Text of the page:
Three days from Christmas, French "yellow vests" turned out for a sixth Saturday of protests, targeting border points as a fatal road accident brought the death toll to 10 since the movement began last month.
A total of 38,600 people took part in protests across the country, well down from the 66,000 by the same time the previous Saturday, the interior ministry said. There were 220 people detained nationwide, 81 of whom were taken into police custody, it added.
The number of demonstrators has been trending downwards since 282,000 people turned out for the first Saturday protest against planned fuel tax hikes on November 17.
The movement, characterized by the high-visibility yellow vests worn by the protesters, then morphed into a widespread demonstration against Macron's policies and style of governing.
Health minister Agnes Buzyn told Le Journal du Dimanche (The Sunday Newspaper) Macron's government was "in step with the demands of the yellow vests" as she called for "a more constructive dialogue".
Prime Minister Edouard Philippe told the same newspaper his relationship with Macron has only "intensified" during the crisis, rather than become strained, as has been reported.
"We talk a lot. We tell each other things," he said.
Saturday's numbers were a sharp drop from last week when Macron gave in to some of the movement's demands.
In Paris, the scene of fierce clashes during previous demonstrations, around 2,000 protesters joined rallies scattered around the city compared with 4,000 last week, police said.
As evening fell, violence broke out on the iconic Champs-Élysées avenue, where many shops had remained open for business in the busy weekend before Christmas.
Paris police said 142 people were detained and 19 taken into police custody in the French capital, including a "yellow vest" figurehead, Eric Drouet.
Government spokesman Benjamin Griveaux denounced the decapitation of an effigy of Macron, violent attacks on police after an officer's motorcycle was taken by protesters on the Champs-Élysées, and that outside the Sacré-Cœur church some had sung a song by comedian and political activist Dieudonne, who has been convicted for supposed anti-Semitic insults.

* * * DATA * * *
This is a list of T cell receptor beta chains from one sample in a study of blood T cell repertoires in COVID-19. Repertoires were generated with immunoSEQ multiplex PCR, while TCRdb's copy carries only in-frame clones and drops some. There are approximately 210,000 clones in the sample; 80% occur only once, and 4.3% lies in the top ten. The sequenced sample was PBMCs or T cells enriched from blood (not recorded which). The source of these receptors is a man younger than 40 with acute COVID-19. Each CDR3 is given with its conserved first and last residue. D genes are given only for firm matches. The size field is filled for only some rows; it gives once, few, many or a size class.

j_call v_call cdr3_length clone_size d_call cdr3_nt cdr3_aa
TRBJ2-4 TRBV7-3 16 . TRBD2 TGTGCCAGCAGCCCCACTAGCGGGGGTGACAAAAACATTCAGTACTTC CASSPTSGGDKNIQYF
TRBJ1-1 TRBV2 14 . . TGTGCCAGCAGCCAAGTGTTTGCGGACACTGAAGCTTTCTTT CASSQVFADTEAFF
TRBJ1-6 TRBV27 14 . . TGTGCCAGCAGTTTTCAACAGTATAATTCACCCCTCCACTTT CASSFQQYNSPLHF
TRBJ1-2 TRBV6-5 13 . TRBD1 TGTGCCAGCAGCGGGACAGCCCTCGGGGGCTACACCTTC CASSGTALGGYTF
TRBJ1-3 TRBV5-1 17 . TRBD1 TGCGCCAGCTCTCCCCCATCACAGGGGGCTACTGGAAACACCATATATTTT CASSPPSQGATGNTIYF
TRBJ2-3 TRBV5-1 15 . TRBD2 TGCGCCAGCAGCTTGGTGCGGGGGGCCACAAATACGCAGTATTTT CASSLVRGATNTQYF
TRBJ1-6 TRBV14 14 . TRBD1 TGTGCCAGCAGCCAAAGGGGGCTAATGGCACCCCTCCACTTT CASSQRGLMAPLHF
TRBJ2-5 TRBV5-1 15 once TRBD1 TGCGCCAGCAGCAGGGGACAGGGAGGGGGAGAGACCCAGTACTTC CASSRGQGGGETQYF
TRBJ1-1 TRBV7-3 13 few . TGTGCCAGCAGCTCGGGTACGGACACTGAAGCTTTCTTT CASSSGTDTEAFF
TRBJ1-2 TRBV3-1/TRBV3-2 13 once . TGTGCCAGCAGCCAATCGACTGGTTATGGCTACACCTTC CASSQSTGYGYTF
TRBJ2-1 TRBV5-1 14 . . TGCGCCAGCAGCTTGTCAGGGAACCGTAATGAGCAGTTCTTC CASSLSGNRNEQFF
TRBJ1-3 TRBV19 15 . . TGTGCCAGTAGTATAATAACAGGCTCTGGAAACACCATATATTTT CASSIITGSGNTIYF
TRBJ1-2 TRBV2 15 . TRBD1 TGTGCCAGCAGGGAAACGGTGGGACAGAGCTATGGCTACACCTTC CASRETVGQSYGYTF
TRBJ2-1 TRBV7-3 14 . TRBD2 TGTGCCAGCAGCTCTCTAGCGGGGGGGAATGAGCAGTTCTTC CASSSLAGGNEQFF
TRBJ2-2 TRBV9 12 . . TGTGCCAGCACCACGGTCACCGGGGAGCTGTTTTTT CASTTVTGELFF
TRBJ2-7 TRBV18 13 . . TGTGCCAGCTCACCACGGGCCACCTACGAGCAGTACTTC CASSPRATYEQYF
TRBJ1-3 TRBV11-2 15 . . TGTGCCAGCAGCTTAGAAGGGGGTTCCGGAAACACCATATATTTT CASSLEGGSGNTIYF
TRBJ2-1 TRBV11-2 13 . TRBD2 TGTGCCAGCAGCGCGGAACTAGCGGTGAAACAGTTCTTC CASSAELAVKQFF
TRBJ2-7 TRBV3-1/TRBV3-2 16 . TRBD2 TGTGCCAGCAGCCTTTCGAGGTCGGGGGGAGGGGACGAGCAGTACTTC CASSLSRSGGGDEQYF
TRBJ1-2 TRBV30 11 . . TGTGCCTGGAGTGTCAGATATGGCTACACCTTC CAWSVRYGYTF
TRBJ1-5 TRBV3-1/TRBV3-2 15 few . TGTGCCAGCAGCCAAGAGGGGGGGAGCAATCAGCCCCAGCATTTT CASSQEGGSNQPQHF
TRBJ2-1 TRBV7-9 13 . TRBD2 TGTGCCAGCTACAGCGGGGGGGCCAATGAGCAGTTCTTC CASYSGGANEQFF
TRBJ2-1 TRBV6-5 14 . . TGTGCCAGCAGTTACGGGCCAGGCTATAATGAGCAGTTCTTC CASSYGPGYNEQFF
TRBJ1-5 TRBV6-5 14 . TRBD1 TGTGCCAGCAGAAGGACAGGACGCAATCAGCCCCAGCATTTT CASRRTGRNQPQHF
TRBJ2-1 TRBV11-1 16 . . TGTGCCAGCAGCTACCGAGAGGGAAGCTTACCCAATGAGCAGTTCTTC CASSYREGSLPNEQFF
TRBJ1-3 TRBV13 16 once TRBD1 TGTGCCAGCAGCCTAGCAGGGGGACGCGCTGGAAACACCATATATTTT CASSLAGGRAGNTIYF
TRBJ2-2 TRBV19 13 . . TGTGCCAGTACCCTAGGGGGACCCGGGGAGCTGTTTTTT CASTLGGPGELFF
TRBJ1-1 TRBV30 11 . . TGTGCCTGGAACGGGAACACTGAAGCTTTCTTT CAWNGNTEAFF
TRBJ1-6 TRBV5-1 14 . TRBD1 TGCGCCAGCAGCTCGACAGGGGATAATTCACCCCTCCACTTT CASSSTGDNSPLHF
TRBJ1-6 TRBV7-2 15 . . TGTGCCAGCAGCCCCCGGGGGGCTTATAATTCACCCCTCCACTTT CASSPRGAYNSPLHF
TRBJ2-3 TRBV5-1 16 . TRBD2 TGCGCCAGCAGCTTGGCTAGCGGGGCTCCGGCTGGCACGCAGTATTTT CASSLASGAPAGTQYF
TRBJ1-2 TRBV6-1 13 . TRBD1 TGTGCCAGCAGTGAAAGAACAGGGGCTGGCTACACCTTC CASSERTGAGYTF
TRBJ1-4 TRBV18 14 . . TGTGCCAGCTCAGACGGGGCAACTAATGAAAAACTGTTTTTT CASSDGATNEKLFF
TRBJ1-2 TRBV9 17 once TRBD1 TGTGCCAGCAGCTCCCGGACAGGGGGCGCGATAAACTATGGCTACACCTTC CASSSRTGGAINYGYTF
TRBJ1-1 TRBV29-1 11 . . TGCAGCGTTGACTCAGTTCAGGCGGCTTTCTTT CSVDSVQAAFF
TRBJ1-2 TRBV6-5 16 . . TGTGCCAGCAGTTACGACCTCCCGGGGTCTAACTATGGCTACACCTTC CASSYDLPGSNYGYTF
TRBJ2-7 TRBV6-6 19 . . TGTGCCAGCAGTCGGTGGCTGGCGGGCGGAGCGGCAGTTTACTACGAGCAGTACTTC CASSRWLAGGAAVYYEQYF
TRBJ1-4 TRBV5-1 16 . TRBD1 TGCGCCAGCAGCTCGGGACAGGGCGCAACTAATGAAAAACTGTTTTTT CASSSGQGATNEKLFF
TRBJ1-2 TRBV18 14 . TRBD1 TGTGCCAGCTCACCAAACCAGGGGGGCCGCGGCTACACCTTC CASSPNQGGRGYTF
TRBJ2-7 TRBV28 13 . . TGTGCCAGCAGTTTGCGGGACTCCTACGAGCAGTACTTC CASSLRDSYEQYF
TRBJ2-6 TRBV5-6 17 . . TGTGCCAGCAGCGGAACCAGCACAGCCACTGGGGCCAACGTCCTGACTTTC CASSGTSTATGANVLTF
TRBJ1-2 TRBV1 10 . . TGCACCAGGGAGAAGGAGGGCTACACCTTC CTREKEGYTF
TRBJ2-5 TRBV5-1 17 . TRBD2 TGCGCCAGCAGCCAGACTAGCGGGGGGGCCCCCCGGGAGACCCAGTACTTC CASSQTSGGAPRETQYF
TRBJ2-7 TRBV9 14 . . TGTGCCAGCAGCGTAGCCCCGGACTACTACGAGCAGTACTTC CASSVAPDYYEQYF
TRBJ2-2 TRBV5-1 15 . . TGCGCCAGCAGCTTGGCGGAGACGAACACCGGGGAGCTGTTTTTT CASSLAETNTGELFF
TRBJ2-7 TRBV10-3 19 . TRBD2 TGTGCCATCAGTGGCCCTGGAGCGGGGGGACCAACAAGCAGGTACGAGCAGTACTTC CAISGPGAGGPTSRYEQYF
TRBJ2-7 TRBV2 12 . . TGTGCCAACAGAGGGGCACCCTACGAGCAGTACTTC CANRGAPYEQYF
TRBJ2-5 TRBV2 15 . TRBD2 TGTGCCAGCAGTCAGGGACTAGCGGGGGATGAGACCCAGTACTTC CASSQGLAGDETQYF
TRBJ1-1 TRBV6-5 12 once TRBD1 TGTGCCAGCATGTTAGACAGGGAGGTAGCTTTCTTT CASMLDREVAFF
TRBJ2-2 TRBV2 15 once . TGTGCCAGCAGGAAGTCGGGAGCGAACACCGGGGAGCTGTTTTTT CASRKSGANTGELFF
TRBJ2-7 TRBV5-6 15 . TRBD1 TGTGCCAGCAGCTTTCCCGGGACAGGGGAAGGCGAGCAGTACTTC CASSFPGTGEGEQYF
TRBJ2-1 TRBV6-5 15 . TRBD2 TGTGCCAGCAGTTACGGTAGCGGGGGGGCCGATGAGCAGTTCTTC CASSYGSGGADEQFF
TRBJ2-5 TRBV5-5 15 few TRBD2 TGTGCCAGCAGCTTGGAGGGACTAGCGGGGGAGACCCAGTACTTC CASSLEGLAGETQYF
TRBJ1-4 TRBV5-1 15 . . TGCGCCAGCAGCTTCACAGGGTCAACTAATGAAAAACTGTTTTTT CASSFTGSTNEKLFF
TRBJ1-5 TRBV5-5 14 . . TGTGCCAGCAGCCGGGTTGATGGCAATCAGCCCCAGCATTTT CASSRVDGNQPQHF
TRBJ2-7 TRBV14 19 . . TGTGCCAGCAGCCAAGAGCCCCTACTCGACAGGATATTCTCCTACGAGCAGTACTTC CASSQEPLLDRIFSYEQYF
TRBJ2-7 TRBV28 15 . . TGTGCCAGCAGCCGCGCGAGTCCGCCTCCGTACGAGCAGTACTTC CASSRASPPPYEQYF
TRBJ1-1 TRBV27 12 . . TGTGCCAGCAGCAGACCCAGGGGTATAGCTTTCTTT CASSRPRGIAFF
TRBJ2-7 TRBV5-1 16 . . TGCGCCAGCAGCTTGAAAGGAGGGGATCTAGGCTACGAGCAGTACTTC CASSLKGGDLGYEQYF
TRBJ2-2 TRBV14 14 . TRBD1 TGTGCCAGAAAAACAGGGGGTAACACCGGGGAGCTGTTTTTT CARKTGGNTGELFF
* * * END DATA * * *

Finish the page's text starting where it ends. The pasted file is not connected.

Interior Minister Christophe Castaner meanwhile said there had been a "real slowdown", but some people "continue to come and protest, driven by hatred of institutions".
Near the border between France and Spain hundreds of protesters disrupted traffic as they gathered around an autoroute toll booth.
Police fired tear gas to disperse the "yellow vests" who retreated to a bridge, an AFP photographer at the scene said.
France borders the Catalan region of Spain, and the protesters were joined by dozens of Catalan pro-independence activists, also wearing yellow vests.
The "yellow vest" has spread across Europe. From the Iberian Peninsula to Western, Southern and Central Europe, it has become a symbol of anti-establishmentarianism. Roadblocks were also reported near the border with Italy and at a bridge in Strasbourg near the German border.
While the demonstrations were mainly calm compared to the Paris riots earlier in the month, there were concerns about their effect on pre-Christmas sales.
ior economy minister Agnes Pannier-Runacher said French stores reported an average drop-off of 25 percent in sales compared with the same period a year earlier. A driver died overnight when his car slammed into the back of a truck stopped at a roadblock set up by "yellow vest" protesters at an autoroute entrance in Perpignan on the Mediterranean coast, prosecutor Jean-Jacques Fagni told AFP.
There have now been 10 deaths since the protests began on November 17.
On Friday, the French Senate approved measures to help the working poor and pensioners - just hours after they were adopted by the lower house of parliament - which aim to quell "yellow vest" anger and should come into force early in 2019.